I included posts to
show why html mail is important (IMHO)
Subject: Re: [artworld] Let's get to the point
Date: Fri, 17 Jul 1998 16:20:19 +0200
Now this was really fine - I enjoyed all the emotion showing the power that drives you all!
But - how can we get together? Yes, we all live on different planets. Go ahead and look at the sites of those who show an address here! One single picture shows you the distance!
In my introductory letter, I mentioned Max' and Ted's works as seen from their pages, I just had a look at Liz' site - that's three planets, and I bet, we have some more here around. Now take all those art lovers, you will find that we just can't understand each other.
When I was desperately in need of someone to talk to 25 years ago, I went to the local museum to ask for an address. This guy wanted to see some of my work first! Then he qualified it: "You're at the very beginning!" (True, I did not claim anything else!) But finally he suggested meeting someone similar in background and preferences, but 20 years older than me.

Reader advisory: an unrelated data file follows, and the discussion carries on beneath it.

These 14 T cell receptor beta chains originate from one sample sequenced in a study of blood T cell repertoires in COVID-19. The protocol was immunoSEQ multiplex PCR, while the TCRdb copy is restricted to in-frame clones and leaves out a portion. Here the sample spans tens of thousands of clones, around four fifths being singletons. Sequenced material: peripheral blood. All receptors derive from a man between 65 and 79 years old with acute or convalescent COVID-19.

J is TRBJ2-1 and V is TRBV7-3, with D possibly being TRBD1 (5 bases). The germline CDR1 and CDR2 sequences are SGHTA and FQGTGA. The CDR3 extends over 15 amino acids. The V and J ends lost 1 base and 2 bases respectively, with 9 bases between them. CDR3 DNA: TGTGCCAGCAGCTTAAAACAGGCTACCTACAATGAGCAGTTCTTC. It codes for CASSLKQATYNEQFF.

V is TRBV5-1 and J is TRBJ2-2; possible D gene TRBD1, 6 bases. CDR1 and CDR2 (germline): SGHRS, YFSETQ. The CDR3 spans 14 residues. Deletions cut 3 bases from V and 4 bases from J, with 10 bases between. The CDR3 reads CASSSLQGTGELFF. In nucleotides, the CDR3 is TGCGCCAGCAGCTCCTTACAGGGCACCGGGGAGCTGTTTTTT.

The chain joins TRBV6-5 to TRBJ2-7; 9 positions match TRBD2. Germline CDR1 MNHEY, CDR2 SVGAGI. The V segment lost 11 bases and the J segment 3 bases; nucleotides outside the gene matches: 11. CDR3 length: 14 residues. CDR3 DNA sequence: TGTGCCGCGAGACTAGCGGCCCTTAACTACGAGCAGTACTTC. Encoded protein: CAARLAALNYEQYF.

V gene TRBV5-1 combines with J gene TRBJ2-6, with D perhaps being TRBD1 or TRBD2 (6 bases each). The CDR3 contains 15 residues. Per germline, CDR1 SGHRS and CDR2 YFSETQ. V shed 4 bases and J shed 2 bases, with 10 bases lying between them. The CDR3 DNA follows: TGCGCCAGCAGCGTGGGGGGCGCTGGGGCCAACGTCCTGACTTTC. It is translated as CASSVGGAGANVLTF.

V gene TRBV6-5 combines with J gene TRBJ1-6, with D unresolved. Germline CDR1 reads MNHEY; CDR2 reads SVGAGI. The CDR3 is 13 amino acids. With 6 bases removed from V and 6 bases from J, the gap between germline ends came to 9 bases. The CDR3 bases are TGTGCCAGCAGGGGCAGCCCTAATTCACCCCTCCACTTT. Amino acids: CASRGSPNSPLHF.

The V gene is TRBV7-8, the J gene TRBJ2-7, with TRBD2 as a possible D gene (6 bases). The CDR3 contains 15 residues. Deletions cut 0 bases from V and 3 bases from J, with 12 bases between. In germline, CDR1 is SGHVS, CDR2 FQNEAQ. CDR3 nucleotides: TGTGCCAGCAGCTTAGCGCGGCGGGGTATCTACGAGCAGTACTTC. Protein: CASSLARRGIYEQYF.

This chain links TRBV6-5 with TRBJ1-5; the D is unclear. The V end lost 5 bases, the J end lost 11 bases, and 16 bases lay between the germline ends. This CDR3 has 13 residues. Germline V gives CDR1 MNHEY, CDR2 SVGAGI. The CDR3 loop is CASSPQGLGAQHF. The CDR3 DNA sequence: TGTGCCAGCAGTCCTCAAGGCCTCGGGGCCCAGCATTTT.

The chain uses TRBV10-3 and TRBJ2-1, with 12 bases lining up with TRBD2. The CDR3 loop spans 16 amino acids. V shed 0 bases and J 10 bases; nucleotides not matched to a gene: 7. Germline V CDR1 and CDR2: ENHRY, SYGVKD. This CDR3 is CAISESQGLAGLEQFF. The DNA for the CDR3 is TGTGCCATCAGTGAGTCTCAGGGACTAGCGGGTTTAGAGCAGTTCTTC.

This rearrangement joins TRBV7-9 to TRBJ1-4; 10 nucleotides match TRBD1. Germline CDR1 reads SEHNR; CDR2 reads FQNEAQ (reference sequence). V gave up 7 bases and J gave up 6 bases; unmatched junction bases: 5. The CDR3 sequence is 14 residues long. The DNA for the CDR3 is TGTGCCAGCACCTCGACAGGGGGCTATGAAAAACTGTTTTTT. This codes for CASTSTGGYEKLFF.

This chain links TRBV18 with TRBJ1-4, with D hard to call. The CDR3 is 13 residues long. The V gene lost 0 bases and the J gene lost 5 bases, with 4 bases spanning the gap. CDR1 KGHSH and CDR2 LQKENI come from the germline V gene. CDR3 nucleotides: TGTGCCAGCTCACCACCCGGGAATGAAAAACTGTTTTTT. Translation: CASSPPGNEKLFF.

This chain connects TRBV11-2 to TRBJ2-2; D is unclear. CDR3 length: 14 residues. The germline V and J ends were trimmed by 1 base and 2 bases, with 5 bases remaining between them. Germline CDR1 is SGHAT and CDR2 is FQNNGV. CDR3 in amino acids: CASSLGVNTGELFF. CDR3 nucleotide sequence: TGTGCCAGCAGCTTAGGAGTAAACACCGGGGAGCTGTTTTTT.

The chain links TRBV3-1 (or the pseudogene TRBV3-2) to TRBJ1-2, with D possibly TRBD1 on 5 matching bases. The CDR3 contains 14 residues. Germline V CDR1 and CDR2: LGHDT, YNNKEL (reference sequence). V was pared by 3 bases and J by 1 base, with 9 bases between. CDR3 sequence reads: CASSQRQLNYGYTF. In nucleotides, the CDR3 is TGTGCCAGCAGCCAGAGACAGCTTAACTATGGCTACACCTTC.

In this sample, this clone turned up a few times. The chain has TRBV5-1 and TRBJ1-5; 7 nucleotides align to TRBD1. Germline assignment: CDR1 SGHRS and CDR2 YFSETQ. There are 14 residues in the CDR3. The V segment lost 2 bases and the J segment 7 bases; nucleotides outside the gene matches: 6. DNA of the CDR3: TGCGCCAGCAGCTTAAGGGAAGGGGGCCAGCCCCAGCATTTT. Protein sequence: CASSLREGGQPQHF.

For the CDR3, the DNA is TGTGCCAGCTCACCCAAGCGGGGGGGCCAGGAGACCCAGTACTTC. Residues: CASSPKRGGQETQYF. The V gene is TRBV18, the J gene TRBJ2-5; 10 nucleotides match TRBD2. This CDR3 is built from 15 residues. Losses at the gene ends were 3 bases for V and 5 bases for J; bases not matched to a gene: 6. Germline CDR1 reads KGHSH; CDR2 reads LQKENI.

The first question this artist posed was: "Don't you know that artists are never interested in the work of other artists?" The second: "How could you presume that anybody could be interested in your work?"
Are we talking art here? How come you all write dumb text only letters? How come nobody gives a link at least for some image to show what he is talking about? I want you all to change to html mail. Include pictures and prove with respect to them what you mean. For example: I hear Per Kirkeby is called a master. Show it to me, prove it to me, I am ignorant. No more general fuss!
The aforementioned Pirsig holds that quality cannot be defined but is at the center of it all. When finished, he observed the total identity to what Lao Tse called tao. The tao that can be talked about is not the tao. But tao is the mother of it all.
How come we all understand something different when talking about quality? He proposes experience. When I was a teacher, 20 years ago, I remember that I shifted to music. Pupils had lots of experience with commercials and movies and advertisements, but not with art proper. They made quality judgments relating to all things, but nobody ever had been in a museum. How can you talk about art, then?
But with music it was easy to make the point. They were 16, 17 years old. They listened to music all the time, for years. I asked what they liked now. It was Pink Floyd, then, to take an example. Then I asked what they liked being 12. Abba, they said. Ok, do you like Abba any more? Unanimously: No, not at all. Don't have to argue here. They knew. Experience. Ok. Can you imagine that in 5 years from now, you will not like Pink Floyd any more? They got the point.